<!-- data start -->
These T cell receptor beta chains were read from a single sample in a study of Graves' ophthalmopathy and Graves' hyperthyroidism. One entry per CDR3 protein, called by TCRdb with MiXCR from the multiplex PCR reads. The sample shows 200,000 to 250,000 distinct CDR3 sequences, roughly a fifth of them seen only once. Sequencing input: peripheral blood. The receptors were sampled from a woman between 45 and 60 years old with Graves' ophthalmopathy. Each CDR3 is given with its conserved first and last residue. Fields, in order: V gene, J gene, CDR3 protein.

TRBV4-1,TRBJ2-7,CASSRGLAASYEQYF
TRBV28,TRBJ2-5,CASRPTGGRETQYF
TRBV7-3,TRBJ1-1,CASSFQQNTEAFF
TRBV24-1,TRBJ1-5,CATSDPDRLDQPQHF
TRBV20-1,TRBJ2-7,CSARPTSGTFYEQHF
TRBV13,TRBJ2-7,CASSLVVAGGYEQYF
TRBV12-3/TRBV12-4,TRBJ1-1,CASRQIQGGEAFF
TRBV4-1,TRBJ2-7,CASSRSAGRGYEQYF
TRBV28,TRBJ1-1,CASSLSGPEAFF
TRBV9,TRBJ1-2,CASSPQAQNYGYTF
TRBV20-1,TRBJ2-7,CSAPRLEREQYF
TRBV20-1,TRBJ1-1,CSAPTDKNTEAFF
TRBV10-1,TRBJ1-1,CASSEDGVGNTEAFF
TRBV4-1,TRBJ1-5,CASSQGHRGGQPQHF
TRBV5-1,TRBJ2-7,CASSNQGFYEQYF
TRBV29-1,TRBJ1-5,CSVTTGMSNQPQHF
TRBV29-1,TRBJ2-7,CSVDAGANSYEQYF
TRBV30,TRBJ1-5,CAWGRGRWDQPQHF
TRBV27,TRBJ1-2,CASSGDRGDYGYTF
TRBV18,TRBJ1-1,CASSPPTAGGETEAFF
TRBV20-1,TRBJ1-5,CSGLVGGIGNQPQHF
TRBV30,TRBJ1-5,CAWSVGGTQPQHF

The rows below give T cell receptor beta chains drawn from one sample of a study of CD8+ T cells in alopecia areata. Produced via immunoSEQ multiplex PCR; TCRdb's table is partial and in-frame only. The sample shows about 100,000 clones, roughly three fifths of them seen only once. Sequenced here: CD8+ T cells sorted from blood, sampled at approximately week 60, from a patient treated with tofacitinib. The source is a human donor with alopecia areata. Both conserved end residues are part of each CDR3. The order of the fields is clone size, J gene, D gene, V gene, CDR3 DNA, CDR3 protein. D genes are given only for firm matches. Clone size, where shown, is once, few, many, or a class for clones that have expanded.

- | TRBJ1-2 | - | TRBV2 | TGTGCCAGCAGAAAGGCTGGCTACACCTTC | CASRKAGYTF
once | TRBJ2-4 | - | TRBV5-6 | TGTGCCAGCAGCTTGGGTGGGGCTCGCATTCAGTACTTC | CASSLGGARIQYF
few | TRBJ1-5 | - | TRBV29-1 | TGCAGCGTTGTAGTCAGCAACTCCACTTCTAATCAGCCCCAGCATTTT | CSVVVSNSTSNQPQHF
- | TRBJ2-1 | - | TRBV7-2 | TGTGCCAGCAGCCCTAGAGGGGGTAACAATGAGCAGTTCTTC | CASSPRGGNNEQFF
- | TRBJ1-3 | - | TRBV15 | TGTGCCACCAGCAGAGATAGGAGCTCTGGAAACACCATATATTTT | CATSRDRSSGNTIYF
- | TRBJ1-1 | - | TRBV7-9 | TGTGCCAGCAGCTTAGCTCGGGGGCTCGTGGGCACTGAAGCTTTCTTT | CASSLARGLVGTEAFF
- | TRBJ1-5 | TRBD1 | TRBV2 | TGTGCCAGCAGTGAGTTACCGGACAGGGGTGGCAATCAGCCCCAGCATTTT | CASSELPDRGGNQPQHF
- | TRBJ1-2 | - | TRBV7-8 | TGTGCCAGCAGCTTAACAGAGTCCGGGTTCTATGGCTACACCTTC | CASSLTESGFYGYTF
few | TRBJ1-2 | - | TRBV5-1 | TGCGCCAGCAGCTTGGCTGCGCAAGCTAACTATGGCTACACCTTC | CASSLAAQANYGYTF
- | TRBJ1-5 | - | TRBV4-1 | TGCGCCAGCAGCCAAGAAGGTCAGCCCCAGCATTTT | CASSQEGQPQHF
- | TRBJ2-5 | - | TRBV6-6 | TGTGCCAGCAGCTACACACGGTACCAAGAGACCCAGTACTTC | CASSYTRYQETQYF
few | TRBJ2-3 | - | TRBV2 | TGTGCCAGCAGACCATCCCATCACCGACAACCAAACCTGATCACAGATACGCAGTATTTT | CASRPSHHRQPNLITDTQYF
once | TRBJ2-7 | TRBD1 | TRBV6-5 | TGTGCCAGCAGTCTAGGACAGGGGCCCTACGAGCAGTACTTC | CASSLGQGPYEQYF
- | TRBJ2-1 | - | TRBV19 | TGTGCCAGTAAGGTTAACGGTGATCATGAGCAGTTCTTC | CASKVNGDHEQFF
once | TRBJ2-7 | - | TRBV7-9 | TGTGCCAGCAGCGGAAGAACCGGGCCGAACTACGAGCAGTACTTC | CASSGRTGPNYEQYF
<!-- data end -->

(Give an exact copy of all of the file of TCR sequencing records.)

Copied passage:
These T cell receptor beta chains were read from a single sample in a study of Graves' ophthalmopathy and Graves' hyperthyroidism. One entry per CDR3 protein, called by TCRdb with MiXCR from the multiplex PCR reads. The sample shows 200,000 to 250,000 distinct CDR3 sequences, roughly a fifth of them seen only once. Sequencing input: peripheral blood. The receptors were sampled from a woman between 45 and 60 years old with Graves' ophthalmopathy. Each CDR3 is given with its conserved first and last residue. Fields, in order: V gene, J gene, CDR3 protein.

TRBV4-1,TRBJ2-7,CASSRGLAASYEQYF
TRBV28,TRBJ2-5,CASRPTGGRETQYF
TRBV7-3,TRBJ1-1,CASSFQQNTEAFF
TRBV24-1,TRBJ1-5,CATSDPDRLDQPQHF
TRBV20-1,TRBJ2-7,CSARPTSGTFYEQHF
TRBV13,TRBJ2-7,CASSLVVAGGYEQYF
TRBV12-3/TRBV12-4,TRBJ1-1,CASRQIQGGEAFF
TRBV4-1,TRBJ2-7,CASSRSAGRGYEQYF
TRBV28,TRBJ1-1,CASSLSGPEAFF
TRBV9,TRBJ1-2,CASSPQAQNYGYTF
TRBV20-1,TRBJ2-7,CSAPRLEREQYF
TRBV20-1,TRBJ1-1,CSAPTDKNTEAFF
TRBV10-1,TRBJ1-1,CASSEDGVGNTEAFF
TRBV4-1,TRBJ1-5,CASSQGHRGGQPQHF
TRBV5-1,TRBJ2-7,CASSNQGFYEQYF
TRBV29-1,TRBJ1-5,CSVTTGMSNQPQHF
TRBV29-1,TRBJ2-7,CSVDAGANSYEQYF
TRBV30,TRBJ1-5,CAWGRGRWDQPQHF
TRBV27,TRBJ1-2,CASSGDRGDYGYTF
TRBV18,TRBJ1-1,CASSPPTAGGETEAFF
TRBV20-1,TRBJ1-5,CSGLVGGIGNQPQHF
TRBV30,TRBJ1-5,CAWSVGGTQPQHF

The rows below give T cell receptor beta chains drawn from one sample of a study of CD8+ T cells in alopecia areata. Produced via immunoSEQ multiplex PCR; TCRdb's table is partial and in-frame only. The sample shows about 100,000 clones, roughly three fifths of them seen only once. Sequenced here: CD8+ T cells sorted from blood, sampled at approximately week 60, from a patient treated with tofacitinib. The source is a human donor with alopecia areata. Both conserved end residues are part of each CDR3. The order of the fields is clone size, J gene, D gene, V gene, CDR3 DNA, CDR3 protein. D genes are given only for firm matches. Clone size, where shown, is once, few, many, or a class for clones that have expanded.

- | TRBJ1-2 | - | TRBV2 | TGTGCCAGCAGAAAGGCTGGCTACACCTTC | CASRKAGYTF
once | TRBJ2-4 | - | TRBV5-6 | TGTGCCAGCAGCTTGGGTGGGGCTCGCATTCAGTACTTC | CASSLGGARIQYF
few | TRBJ1-5 | - | TRBV29-1 | TGCAGCGTTGTAGTCAGCAACTCCACTTCTAATCAGCCCCAGCATTTT | CSVVVSNSTSNQPQHF
- | TRBJ2-1 | - | TRBV7-2 | TGTGCCAGCAGCCCTAGAGGGGGTAACAATGAGCAGTTCTTC | CASSPRGGNNEQFF
- | TRBJ1-3 | - | TRBV15 | TGTGCCACCAGCAGAGATAGGAGCTCTGGAAACACCATATATTTT | CATSRDRSSGNTIYF
- | TRBJ1-1 | - | TRBV7-9 | TGTGCCAGCAGCTTAGCTCGGGGGCTCGTGGGCACTGAAGCTTTCTTT | CASSLARGLVGTEAFF
- | TRBJ1-5 | TRBD1 | TRBV2 | TGTGCCAGCAGTGAGTTACCGGACAGGGGTGGCAATCAGCCCCAGCATTTT | CASSELPDRGGNQPQHF
- | TRBJ1-2 | - | TRBV7-8 | TGTGCCAGCAGCTTAACAGAGTCCGGGTTCTATGGCTACACCTTC | CASSLTESGFYGYTF
few | TRBJ1-2 | - | TRBV5-1 | TGCGCCAGCAGCTTGGCTGCGCAAGCTAACTATGGCTACACCTTC | CASSLAAQANYGYTF
- | TRBJ1-5 | - | TRBV4-1 | TGCGCCAGCAGCCAAGAAGGTCAGCCCCAGCATTTT | CASSQEGQPQHF
- | TRBJ2-5 | - | TRBV6-6 | TGTGCCAGCAGCTACACACGGTACCAAGAGACCCAGTACTTC | CASSYTRYQETQYF
few | TRBJ2-3 | - | TRBV2 | TGTGCCAGCAGACCATCCCATCACCGACAACCAAACCTGATCACAGATACGCAGTATTTT | CASRPSHHRQPNLITDTQYF
once | TRBJ2-7 | TRBD1 | TRBV6-5 | TGTGCCAGCAGTCTAGGACAGGGGCCCTACGAGCAGTACTTC | CASSLGQGPYEQYF
- | TRBJ2-1 | - | TRBV19 | TGTGCCAGTAAGGTTAACGGTGATCATGAGCAGTTCTTC | CASKVNGDHEQFF
once | TRBJ2-7 | - | TRBV7-9 | TGTGCCAGCAGCGGAAGAACCGGGCCGAACTACGAGCAGTACTTC | CASSGRTGPNYEQYF